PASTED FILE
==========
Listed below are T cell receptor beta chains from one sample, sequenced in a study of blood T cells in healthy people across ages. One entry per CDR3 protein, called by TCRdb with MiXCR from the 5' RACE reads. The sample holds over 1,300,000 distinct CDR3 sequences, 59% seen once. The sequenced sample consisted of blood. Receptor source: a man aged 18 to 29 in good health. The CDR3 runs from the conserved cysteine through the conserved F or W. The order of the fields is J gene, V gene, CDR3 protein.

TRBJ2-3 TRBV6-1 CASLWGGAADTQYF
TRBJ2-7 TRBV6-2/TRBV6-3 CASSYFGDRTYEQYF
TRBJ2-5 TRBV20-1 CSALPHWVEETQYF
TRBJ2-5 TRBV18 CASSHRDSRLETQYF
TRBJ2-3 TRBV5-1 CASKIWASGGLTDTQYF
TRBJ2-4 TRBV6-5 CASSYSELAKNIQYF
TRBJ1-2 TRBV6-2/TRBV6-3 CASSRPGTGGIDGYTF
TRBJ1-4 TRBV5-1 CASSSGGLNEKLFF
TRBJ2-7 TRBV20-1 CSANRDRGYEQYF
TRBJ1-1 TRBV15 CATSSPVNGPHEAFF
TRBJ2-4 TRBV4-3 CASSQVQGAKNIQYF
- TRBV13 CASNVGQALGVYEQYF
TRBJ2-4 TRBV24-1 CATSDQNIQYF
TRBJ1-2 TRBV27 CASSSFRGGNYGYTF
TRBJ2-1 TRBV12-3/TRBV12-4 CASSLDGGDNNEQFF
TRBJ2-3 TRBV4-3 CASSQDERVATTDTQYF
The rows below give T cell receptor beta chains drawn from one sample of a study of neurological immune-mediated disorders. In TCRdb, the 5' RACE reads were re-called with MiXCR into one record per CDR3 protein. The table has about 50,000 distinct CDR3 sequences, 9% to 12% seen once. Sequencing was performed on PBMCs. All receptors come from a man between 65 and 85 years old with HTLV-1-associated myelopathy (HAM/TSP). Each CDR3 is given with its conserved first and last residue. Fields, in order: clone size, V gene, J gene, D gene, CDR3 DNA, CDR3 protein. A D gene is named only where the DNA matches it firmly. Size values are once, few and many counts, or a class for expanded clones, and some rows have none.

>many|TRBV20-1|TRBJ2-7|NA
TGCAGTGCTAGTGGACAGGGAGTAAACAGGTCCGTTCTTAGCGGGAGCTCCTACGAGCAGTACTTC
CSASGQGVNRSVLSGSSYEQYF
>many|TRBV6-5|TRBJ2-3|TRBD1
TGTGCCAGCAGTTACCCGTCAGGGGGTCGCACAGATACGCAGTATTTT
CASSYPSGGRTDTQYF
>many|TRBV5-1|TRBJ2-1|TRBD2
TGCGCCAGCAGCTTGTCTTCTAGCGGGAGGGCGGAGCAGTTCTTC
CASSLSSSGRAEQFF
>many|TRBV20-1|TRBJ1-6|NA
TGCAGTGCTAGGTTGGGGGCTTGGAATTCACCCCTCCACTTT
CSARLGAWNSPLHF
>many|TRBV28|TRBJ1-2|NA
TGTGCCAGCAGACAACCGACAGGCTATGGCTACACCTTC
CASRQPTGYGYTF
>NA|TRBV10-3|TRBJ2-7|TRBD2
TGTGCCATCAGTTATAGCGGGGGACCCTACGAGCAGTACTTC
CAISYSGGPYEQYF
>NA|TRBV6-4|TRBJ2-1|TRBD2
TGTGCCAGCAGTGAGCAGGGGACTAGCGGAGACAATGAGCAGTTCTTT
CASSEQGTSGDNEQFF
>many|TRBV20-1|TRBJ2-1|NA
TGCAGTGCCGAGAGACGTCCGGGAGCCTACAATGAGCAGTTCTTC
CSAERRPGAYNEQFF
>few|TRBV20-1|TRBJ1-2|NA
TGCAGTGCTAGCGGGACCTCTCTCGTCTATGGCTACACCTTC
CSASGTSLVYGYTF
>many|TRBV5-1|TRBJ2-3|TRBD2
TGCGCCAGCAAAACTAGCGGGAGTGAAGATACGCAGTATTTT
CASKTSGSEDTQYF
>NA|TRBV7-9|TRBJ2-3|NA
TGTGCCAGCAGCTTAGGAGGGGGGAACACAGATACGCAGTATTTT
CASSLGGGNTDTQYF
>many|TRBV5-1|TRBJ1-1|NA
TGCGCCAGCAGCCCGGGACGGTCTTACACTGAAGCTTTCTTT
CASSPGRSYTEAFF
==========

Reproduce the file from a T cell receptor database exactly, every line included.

Listed below are T cell receptor beta chains from one sample, sequenced in a study of blood T cells in healthy people across ages. One entry per CDR3 protein, called by TCRdb with MiXCR from the 5' RACE reads. The sample holds over 1,300,000 distinct CDR3 sequences, 59% seen once. The sequenced sample consisted of blood. Receptor source: a man aged 18 to 29 in good health. The CDR3 runs from the conserved cysteine through the conserved F or W. The order of the fields is J gene, V gene, CDR3 protein.

TRBJ2-3 TRBV6-1 CASLWGGAADTQYF
TRBJ2-7 TRBV6-2/TRBV6-3 CASSYFGDRTYEQYF
TRBJ2-5 TRBV20-1 CSALPHWVEETQYF
TRBJ2-5 TRBV18 CASSHRDSRLETQYF
TRBJ2-3 TRBV5-1 CASKIWASGGLTDTQYF
TRBJ2-4 TRBV6-5 CASSYSELAKNIQYF
TRBJ1-2 TRBV6-2/TRBV6-3 CASSRPGTGGIDGYTF
TRBJ1-4 TRBV5-1 CASSSGGLNEKLFF
TRBJ2-7 TRBV20-1 CSANRDRGYEQYF
TRBJ1-1 TRBV15 CATSSPVNGPHEAFF
TRBJ2-4 TRBV4-3 CASSQVQGAKNIQYF
- TRBV13 CASNVGQALGVYEQYF
TRBJ2-4 TRBV24-1 CATSDQNIQYF
TRBJ1-2 TRBV27 CASSSFRGGNYGYTF
TRBJ2-1 TRBV12-3/TRBV12-4 CASSLDGGDNNEQFF
TRBJ2-3 TRBV4-3 CASSQDERVATTDTQYF
The rows below give T cell receptor beta chains drawn from one sample of a study of neurological immune-mediated disorders. In TCRdb, the 5' RACE reads were re-called with MiXCR into one record per CDR3 protein. The table has about 50,000 distinct CDR3 sequences, 9% to 12% seen once. Sequencing was performed on PBMCs. All receptors come from a man between 65 and 85 years old with HTLV-1-associated myelopathy (HAM/TSP). Each CDR3 is given with its conserved first and last residue. Fields, in order: clone size, V gene, J gene, D gene, CDR3 DNA, CDR3 protein. A D gene is named only where the DNA matches it firmly. Size values are once, few and many counts, or a class for expanded clones, and some rows have none.

>many|TRBV20-1|TRBJ2-7|NA
TGCAGTGCTAGTGGACAGGGAGTAAACAGGTCCGTTCTTAGCGGGAGCTCCTACGAGCAGTACTTC
CSASGQGVNRSVLSGSSYEQYF
>many|TRBV6-5|TRBJ2-3|TRBD1
TGTGCCAGCAGTTACCCGTCAGGGGGTCGCACAGATACGCAGTATTTT
CASSYPSGGRTDTQYF
>many|TRBV5-1|TRBJ2-1|TRBD2
TGCGCCAGCAGCTTGTCTTCTAGCGGGAGGGCGGAGCAGTTCTTC
CASSLSSSGRAEQFF
>many|TRBV20-1|TRBJ1-6|NA
TGCAGTGCTAGGTTGGGGGCTTGGAATTCACCCCTCCACTTT
CSARLGAWNSPLHF
>many|TRBV28|TRBJ1-2|NA
TGTGCCAGCAGACAACCGACAGGCTATGGCTACACCTTC
CASRQPTGYGYTF
>NA|TRBV10-3|TRBJ2-7|TRBD2
TGTGCCATCAGTTATAGCGGGGGACCCTACGAGCAGTACTTC
CAISYSGGPYEQYF
>NA|TRBV6-4|TRBJ2-1|TRBD2
TGTGCCAGCAGTGAGCAGGGGACTAGCGGAGACAATGAGCAGTTCTTT
CASSEQGTSGDNEQFF
>many|TRBV20-1|TRBJ2-1|NA
TGCAGTGCCGAGAGACGTCCGGGAGCCTACAATGAGCAGTTCTTC
CSAERRPGAYNEQFF
>few|TRBV20-1|TRBJ1-2|NA
TGCAGTGCTAGCGGGACCTCTCTCGTCTATGGCTACACCTTC
CSASGTSLVYGYTF
>many|TRBV5-1|TRBJ2-3|TRBD2
TGCGCCAGCAAAACTAGCGGGAGTGAAGATACGCAGTATTTT
CASKTSGSEDTQYF
>NA|TRBV7-9|TRBJ2-3|NA
TGTGCCAGCAGCTTAGGAGGGGGGAACACAGATACGCAGTATTTT
CASSLGGGNTDTQYF
>many|TRBV5-1|TRBJ1-1|NA
TGCGCCAGCAGCCCGGGACGGTCTTACACTGAAGCTTTCTTT
CASSPGRSYTEAFF